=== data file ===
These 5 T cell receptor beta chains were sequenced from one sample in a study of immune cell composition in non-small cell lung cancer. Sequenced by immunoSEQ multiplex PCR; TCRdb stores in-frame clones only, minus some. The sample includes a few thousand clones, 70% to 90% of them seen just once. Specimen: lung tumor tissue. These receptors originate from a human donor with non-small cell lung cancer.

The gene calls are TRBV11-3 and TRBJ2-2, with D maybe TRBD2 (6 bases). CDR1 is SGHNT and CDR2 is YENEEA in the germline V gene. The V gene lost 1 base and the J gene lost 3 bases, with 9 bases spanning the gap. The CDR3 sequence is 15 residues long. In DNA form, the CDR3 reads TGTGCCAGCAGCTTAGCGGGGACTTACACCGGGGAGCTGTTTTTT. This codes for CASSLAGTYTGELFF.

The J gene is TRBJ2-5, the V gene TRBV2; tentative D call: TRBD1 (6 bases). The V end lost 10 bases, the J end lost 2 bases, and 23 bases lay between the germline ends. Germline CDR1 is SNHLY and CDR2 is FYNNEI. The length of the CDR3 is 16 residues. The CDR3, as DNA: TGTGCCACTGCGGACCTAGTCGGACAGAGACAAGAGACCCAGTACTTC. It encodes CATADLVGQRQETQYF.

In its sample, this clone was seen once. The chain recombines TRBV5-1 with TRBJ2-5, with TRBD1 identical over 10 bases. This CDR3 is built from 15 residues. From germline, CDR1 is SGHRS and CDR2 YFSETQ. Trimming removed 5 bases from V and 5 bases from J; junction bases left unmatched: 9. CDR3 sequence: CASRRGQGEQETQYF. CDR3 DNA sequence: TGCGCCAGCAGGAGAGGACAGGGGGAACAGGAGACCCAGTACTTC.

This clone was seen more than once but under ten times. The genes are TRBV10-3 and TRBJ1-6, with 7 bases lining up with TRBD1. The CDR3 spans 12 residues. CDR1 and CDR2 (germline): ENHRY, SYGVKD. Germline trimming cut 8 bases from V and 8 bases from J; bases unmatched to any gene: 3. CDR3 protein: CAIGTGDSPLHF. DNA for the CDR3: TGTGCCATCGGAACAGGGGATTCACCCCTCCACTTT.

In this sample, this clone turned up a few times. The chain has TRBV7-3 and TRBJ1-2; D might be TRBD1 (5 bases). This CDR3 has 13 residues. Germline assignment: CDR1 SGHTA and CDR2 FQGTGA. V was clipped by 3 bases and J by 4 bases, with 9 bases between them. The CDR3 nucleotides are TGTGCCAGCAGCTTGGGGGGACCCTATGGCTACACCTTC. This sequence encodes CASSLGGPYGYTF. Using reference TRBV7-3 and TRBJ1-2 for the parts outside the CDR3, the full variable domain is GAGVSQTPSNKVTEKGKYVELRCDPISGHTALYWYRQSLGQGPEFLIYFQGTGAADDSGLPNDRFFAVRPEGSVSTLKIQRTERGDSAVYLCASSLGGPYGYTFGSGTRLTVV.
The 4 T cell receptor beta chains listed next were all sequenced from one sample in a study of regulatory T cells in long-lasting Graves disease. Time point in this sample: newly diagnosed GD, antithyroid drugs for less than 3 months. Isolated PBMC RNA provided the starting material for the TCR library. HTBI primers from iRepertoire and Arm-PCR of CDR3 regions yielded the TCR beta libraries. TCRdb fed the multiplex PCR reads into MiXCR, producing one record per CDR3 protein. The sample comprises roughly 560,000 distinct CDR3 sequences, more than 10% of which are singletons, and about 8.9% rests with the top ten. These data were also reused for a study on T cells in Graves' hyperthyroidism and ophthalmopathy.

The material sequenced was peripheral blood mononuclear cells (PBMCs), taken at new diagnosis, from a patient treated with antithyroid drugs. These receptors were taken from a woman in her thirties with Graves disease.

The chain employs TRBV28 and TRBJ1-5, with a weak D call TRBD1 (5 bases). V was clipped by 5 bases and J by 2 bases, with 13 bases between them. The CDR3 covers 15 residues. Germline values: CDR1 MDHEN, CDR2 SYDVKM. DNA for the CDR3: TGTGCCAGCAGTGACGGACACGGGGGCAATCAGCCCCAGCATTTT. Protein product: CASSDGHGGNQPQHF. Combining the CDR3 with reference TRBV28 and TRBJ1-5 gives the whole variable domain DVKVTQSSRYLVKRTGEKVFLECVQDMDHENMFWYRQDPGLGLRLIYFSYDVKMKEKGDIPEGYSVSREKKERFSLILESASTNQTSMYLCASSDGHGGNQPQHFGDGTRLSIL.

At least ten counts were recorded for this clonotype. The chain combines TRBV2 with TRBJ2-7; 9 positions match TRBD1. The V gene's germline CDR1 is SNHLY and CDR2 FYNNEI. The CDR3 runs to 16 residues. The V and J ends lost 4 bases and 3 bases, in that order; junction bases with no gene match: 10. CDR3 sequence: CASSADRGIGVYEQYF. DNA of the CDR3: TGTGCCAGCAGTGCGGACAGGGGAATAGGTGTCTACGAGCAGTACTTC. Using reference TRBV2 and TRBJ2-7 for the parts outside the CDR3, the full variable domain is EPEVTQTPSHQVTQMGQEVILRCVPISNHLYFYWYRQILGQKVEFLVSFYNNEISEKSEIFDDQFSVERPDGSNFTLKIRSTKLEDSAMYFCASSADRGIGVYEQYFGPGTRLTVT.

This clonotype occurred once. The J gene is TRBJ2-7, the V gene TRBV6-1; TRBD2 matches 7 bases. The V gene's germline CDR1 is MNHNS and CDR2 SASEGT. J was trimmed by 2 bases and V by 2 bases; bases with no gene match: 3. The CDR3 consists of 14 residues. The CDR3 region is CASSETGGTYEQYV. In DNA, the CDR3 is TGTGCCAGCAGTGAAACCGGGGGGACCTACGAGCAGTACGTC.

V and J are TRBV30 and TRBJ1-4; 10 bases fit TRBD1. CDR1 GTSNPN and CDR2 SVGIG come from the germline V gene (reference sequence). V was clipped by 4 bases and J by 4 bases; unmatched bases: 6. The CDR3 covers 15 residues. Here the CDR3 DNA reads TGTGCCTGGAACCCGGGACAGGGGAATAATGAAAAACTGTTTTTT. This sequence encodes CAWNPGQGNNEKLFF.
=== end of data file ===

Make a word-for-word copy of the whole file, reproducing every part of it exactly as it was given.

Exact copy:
These 5 T cell receptor beta chains were sequenced from one sample in a study of immune cell composition in non-small cell lung cancer. Sequenced by immunoSEQ multiplex PCR; TCRdb stores in-frame clones only, minus some. The sample includes a few thousand clones, 70% to 90% of them seen just once. Specimen: lung tumor tissue. These receptors originate from a human donor with non-small cell lung cancer.

The gene calls are TRBV11-3 and TRBJ2-2, with D maybe TRBD2 (6 bases). CDR1 is SGHNT and CDR2 is YENEEA in the germline V gene. The V gene lost 1 base and the J gene lost 3 bases, with 9 bases spanning the gap. The CDR3 sequence is 15 residues long. In DNA form, the CDR3 reads TGTGCCAGCAGCTTAGCGGGGACTTACACCGGGGAGCTGTTTTTT. This codes for CASSLAGTYTGELFF.

The J gene is TRBJ2-5, the V gene TRBV2; tentative D call: TRBD1 (6 bases). The V end lost 10 bases, the J end lost 2 bases, and 23 bases lay between the germline ends. Germline CDR1 is SNHLY and CDR2 is FYNNEI. The length of the CDR3 is 16 residues. The CDR3, as DNA: TGTGCCACTGCGGACCTAGTCGGACAGAGACAAGAGACCCAGTACTTC. It encodes CATADLVGQRQETQYF.

In its sample, this clone was seen once. The chain recombines TRBV5-1 with TRBJ2-5, with TRBD1 identical over 10 bases. This CDR3 is built from 15 residues. From germline, CDR1 is SGHRS and CDR2 YFSETQ. Trimming removed 5 bases from V and 5 bases from J; junction bases left unmatched: 9. CDR3 sequence: CASRRGQGEQETQYF. CDR3 DNA sequence: TGCGCCAGCAGGAGAGGACAGGGGGAACAGGAGACCCAGTACTTC.

This clone was seen more than once but under ten times. The genes are TRBV10-3 and TRBJ1-6, with 7 bases lining up with TRBD1. The CDR3 spans 12 residues. CDR1 and CDR2 (germline): ENHRY, SYGVKD. Germline trimming cut 8 bases from V and 8 bases from J; bases unmatched to any gene: 3. CDR3 protein: CAIGTGDSPLHF. DNA for the CDR3: TGTGCCATCGGAACAGGGGATTCACCCCTCCACTTT.

In this sample, this clone turned up a few times. The chain has TRBV7-3 and TRBJ1-2; D might be TRBD1 (5 bases). This CDR3 has 13 residues. Germline assignment: CDR1 SGHTA and CDR2 FQGTGA. V was clipped by 3 bases and J by 4 bases, with 9 bases between them. The CDR3 nucleotides are TGTGCCAGCAGCTTGGGGGGACCCTATGGCTACACCTTC. This sequence encodes CASSLGGPYGYTF. Using reference TRBV7-3 and TRBJ1-2 for the parts outside the CDR3, the full variable domain is GAGVSQTPSNKVTEKGKYVELRCDPISGHTALYWYRQSLGQGPEFLIYFQGTGAADDSGLPNDRFFAVRPEGSVSTLKIQRTERGDSAVYLCASSLGGPYGYTFGSGTRLTVV.
The 4 T cell receptor beta chains listed next were all sequenced from one sample in a study of regulatory T cells in long-lasting Graves disease. Time point in this sample: newly diagnosed GD, antithyroid drugs for less than 3 months. Isolated PBMC RNA provided the starting material for the TCR library. HTBI primers from iRepertoire and Arm-PCR of CDR3 regions yielded the TCR beta libraries. TCRdb fed the multiplex PCR reads into MiXCR, producing one record per CDR3 protein. The sample comprises roughly 560,000 distinct CDR3 sequences, more than 10% of which are singletons, and about 8.9% rests with the top ten. These data were also reused for a study on T cells in Graves' hyperthyroidism and ophthalmopathy.

The material sequenced was peripheral blood mononuclear cells (PBMCs), taken at new diagnosis, from a patient treated with antithyroid drugs. These receptors were taken from a woman in her thirties with Graves disease.

The chain employs TRBV28 and TRBJ1-5, with a weak D call TRBD1 (5 bases). V was clipped by 5 bases and J by 2 bases, with 13 bases between them. The CDR3 covers 15 residues. Germline values: CDR1 MDHEN, CDR2 SYDVKM. DNA for the CDR3: TGTGCCAGCAGTGACGGACACGGGGGCAATCAGCCCCAGCATTTT. Protein product: CASSDGHGGNQPQHF. Combining the CDR3 with reference TRBV28 and TRBJ1-5 gives the whole variable domain DVKVTQSSRYLVKRTGEKVFLECVQDMDHENMFWYRQDPGLGLRLIYFSYDVKMKEKGDIPEGYSVSREKKERFSLILESASTNQTSMYLCASSDGHGGNQPQHFGDGTRLSIL.

At least ten counts were recorded for this clonotype. The chain combines TRBV2 with TRBJ2-7; 9 positions match TRBD1. The V gene's germline CDR1 is SNHLY and CDR2 FYNNEI. The CDR3 runs to 16 residues. The V and J ends lost 4 bases and 3 bases, in that order; junction bases with no gene match: 10. CDR3 sequence: CASSADRGIGVYEQYF. DNA of the CDR3: TGTGCCAGCAGTGCGGACAGGGGAATAGGTGTCTACGAGCAGTACTTC. Using reference TRBV2 and TRBJ2-7 for the parts outside the CDR3, the full variable domain is EPEVTQTPSHQVTQMGQEVILRCVPISNHLYFYWYRQILGQKVEFLVSFYNNEISEKSEIFDDQFSVERPDGSNFTLKIRSTKLEDSAMYFCASSADRGIGVYEQYFGPGTRLTVT.

This clonotype occurred once. The J gene is TRBJ2-7, the V gene TRBV6-1; TRBD2 matches 7 bases. The V gene's germline CDR1 is MNHNS and CDR2 SASEGT. J was trimmed by 2 bases and V by 2 bases; bases with no gene match: 3. The CDR3 consists of 14 residues. The CDR3 region is CASSETGGTYEQYV. In DNA, the CDR3 is TGTGCCAGCAGTGAAACCGGGGGGACCTACGAGCAGTACGTC.

V and J are TRBV30 and TRBJ1-4; 10 bases fit TRBD1. CDR1 GTSNPN and CDR2 SVGIG come from the germline V gene (reference sequence). V was clipped by 4 bases and J by 4 bases; unmatched bases: 6. The CDR3 covers 15 residues. Here the CDR3 DNA reads TGTGCCTGGAACCCGGGACAGGGGAATAATGAAAAACTGTTTTTT. This sequence encodes CAWNPGQGNNEKLFF.